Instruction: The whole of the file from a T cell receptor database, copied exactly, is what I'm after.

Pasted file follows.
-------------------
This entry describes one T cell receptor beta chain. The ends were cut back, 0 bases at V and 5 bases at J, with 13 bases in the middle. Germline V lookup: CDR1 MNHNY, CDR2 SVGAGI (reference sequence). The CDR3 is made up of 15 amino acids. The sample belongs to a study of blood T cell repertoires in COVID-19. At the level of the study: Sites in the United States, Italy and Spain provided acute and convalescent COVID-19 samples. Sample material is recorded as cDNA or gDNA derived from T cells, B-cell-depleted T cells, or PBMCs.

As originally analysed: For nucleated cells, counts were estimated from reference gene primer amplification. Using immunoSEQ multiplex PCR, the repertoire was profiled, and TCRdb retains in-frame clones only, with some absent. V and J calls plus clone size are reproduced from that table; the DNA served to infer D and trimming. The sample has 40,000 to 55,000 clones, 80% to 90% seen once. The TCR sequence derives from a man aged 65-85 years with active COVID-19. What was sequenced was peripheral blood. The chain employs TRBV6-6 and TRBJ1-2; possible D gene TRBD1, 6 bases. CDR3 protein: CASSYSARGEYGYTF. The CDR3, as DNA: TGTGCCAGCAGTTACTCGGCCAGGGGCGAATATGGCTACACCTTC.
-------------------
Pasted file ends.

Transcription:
This entry describes one T cell receptor beta chain. The ends were cut back, 0 bases at V and 5 bases at J, with 13 bases in the middle. Germline V lookup: CDR1 MNHNY, CDR2 SVGAGI (reference sequence). The CDR3 is made up of 15 amino acids. The sample belongs to a study of blood T cell repertoires in COVID-19. At the level of the study: Sites in the United States, Italy and Spain provided acute and convalescent COVID-19 samples. Sample material is recorded as cDNA or gDNA derived from T cells, B-cell-depleted T cells, or PBMCs.

As originally analysed: For nucleated cells, counts were estimated from reference gene primer amplification. Using immunoSEQ multiplex PCR, the repertoire was profiled, and TCRdb retains in-frame clones only, with some absent. V and J calls plus clone size are reproduced from that table; the DNA served to infer D and trimming. The sample has 40,000 to 55,000 clones, 80% to 90% seen once. The TCR sequence derives from a man aged 65-85 years with active COVID-19. What was sequenced was peripheral blood. The chain employs TRBV6-6 and TRBJ1-2; possible D gene TRBD1, 6 bases. CDR3 protein: CASSYSARGEYGYTF. The CDR3, as DNA: TGTGCCAGCAGTTACTCGGCCAGGGGCGAATATGGCTACACCTTC.